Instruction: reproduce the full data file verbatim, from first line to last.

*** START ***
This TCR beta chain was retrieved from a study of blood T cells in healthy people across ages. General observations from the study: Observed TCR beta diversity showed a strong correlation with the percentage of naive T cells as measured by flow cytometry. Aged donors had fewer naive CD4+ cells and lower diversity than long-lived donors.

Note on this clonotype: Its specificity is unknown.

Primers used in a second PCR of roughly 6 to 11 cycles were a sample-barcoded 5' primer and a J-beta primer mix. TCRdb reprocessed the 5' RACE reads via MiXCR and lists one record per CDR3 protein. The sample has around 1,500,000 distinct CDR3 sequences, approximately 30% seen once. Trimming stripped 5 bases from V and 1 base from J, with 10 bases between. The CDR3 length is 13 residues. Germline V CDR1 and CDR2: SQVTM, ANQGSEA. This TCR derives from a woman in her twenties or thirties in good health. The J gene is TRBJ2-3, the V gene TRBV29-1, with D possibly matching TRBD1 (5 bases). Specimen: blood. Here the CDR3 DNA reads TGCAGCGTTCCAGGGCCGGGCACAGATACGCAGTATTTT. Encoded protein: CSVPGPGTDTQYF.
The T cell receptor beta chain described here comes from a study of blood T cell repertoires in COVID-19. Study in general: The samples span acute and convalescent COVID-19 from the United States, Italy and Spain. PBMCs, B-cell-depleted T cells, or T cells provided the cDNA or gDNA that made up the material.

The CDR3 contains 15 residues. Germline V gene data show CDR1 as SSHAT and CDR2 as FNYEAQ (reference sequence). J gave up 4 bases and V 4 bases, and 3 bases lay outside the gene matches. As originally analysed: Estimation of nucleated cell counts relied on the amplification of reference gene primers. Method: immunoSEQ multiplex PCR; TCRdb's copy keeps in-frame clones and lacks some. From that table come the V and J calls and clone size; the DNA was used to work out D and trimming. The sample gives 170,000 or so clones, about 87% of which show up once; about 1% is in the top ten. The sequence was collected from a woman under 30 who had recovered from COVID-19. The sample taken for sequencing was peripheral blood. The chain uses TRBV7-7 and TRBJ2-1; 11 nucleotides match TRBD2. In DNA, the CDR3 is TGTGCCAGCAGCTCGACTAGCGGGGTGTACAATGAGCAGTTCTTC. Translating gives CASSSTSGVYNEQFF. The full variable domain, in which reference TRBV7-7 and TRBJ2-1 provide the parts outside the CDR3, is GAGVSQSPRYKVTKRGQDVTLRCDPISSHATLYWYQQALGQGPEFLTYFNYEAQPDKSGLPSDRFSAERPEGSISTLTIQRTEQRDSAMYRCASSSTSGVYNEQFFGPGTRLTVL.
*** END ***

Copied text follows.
This TCR beta chain was retrieved from a study of blood T cells in healthy people across ages. General observations from the study: Observed TCR beta diversity showed a strong correlation with the percentage of naive T cells as measured by flow cytometry. Aged donors had fewer naive CD4+ cells and lower diversity than long-lived donors.

Note on this clonotype: Its specificity is unknown.

Primers used in a second PCR of roughly 6 to 11 cycles were a sample-barcoded 5' primer and a J-beta primer mix. TCRdb reprocessed the 5' RACE reads via MiXCR and lists one record per CDR3 protein. The sample has around 1,500,000 distinct CDR3 sequences, approximately 30% seen once. Trimming stripped 5 bases from V and 1 base from J, with 10 bases between. The CDR3 length is 13 residues. Germline V CDR1 and CDR2: SQVTM, ANQGSEA. This TCR derives from a woman in her twenties or thirties in good health. The J gene is TRBJ2-3, the V gene TRBV29-1, with D possibly matching TRBD1 (5 bases). Specimen: blood. Here the CDR3 DNA reads TGCAGCGTTCCAGGGCCGGGCACAGATACGCAGTATTTT. Encoded protein: CSVPGPGTDTQYF.
The T cell receptor beta chain described here comes from a study of blood T cell repertoires in COVID-19. Study in general: The samples span acute and convalescent COVID-19 from the United States, Italy and Spain. PBMCs, B-cell-depleted T cells, or T cells provided the cDNA or gDNA that made up the material.

The CDR3 contains 15 residues. Germline V gene data show CDR1 as SSHAT and CDR2 as FNYEAQ (reference sequence). J gave up 4 bases and V 4 bases, and 3 bases lay outside the gene matches. As originally analysed: Estimation of nucleated cell counts relied on the amplification of reference gene primers. Method: immunoSEQ multiplex PCR; TCRdb's copy keeps in-frame clones and lacks some. From that table come the V and J calls and clone size; the DNA was used to work out D and trimming. The sample gives 170,000 or so clones, about 87% of which show up once; about 1% is in the top ten. The sequence was collected from a woman under 30 who had recovered from COVID-19. The sample taken for sequencing was peripheral blood. The chain uses TRBV7-7 and TRBJ2-1; 11 nucleotides match TRBD2. In DNA, the CDR3 is TGTGCCAGCAGCTCGACTAGCGGGGTGTACAATGAGCAGTTCTTC. Translating gives CASSSTSGVYNEQFF. The full variable domain, in which reference TRBV7-7 and TRBJ2-1 provide the parts outside the CDR3, is GAGVSQSPRYKVTKRGQDVTLRCDPISSHATLYWYQQALGQGPEFLTYFNYEAQPDKSGLPSDRFSAERPEGSISTLTIQRTEQRDSAMYRCASSSTSGVYNEQFFGPGTRLTVL.